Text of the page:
“There was a shift in building construction that occurred throughout the second half of the 20th century where sprinklers became much more common, much more cost effective, and then, at some point, they were integrated into the code,” Guynn said.
Bradley said Odum Village was exempted from the sprinkler rule because the housing department was in the process of constructing a new project that would replace Odum Village.
“When the cost of the building escalated to a point that we could no longer afford that construction, then we were not granted anymore abilities to expand occupancy in Odum,” Bradley said.
Guynn said fire sprinklers are effective in maintaining fire safety for residence halls.
“It has pretty much a fuse and that fuse is heat-sensitive. So when that sprinkler is exposed to heat at a certain temperature depending on the sprinkler it will open and then spray water in the affected area,” Guynn said.
Bradley said 450 students currently live in Odum Village. He said the housing department is working to ensure these students will have their first choice in where they want to live on-campus for the 2016-17 school year, but it is difficult to gauge the retention of students that will remain on campus.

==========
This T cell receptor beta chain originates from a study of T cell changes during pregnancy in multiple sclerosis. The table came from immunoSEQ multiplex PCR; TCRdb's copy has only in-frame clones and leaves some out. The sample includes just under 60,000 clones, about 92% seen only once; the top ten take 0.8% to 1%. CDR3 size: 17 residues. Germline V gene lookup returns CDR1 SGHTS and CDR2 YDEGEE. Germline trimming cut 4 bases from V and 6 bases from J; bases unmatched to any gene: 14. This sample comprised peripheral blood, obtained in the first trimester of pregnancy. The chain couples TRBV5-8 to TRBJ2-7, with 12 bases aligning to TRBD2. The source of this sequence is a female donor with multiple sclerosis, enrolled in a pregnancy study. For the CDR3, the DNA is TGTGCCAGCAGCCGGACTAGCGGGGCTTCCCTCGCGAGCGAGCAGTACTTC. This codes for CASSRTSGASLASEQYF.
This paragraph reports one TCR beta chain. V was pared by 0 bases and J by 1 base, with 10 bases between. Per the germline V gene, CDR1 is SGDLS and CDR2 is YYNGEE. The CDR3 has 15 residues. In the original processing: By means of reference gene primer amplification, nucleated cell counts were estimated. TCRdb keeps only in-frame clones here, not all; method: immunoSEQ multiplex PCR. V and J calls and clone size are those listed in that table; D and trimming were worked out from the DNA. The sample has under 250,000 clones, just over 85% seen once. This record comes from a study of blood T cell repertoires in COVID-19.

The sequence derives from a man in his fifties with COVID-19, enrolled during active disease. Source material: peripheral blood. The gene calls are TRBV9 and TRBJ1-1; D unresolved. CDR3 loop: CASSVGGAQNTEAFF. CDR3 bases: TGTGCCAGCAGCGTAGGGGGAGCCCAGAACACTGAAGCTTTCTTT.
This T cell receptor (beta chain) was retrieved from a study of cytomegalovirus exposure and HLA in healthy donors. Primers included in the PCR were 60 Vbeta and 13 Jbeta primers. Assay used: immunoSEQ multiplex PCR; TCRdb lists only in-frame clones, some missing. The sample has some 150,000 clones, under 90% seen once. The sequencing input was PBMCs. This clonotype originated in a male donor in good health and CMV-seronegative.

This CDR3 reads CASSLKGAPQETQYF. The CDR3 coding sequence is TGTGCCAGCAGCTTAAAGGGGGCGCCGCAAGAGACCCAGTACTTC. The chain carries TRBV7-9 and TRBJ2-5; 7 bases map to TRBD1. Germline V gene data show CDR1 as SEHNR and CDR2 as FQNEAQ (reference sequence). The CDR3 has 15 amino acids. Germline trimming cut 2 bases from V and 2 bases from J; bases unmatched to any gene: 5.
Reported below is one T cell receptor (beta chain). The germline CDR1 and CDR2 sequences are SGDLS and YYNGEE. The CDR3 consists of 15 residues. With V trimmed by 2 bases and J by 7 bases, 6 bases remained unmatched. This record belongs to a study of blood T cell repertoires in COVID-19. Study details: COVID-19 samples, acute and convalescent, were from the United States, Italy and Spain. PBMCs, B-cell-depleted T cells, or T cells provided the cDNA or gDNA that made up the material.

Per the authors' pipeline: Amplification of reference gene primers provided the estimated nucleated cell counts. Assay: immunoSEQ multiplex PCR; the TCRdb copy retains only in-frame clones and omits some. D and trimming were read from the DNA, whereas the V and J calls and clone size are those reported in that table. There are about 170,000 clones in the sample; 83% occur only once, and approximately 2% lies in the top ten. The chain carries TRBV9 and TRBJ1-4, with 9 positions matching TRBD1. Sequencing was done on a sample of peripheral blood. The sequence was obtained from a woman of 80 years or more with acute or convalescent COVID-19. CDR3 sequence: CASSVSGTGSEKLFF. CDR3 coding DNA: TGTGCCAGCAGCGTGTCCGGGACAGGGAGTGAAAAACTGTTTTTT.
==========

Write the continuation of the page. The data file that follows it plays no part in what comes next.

“Research shows it’s unlikely that people who live in an apartment style would move back to hall style,” Bradley said.
Cassidy Beegle, a sophomore and resident in Odum Village, said she and her fellow residents are receiving a lot of help finding new living situations for next year.
“The campus housing at UNC has been really great at giving information and, like, options for people to move in next year,” Beegle said. “They’re offering first dibs for Odum people to live in, like, Morrison super suites and all that fun stuff.”
Even with the help from the housing department, Beegle said most students she has spoken to plan on moving off-campus.
“I think that Odum has had its fair share of time here, and it’s getting a little run down, and I think it’s served its purpose pretty well, but it’s time for it to go.”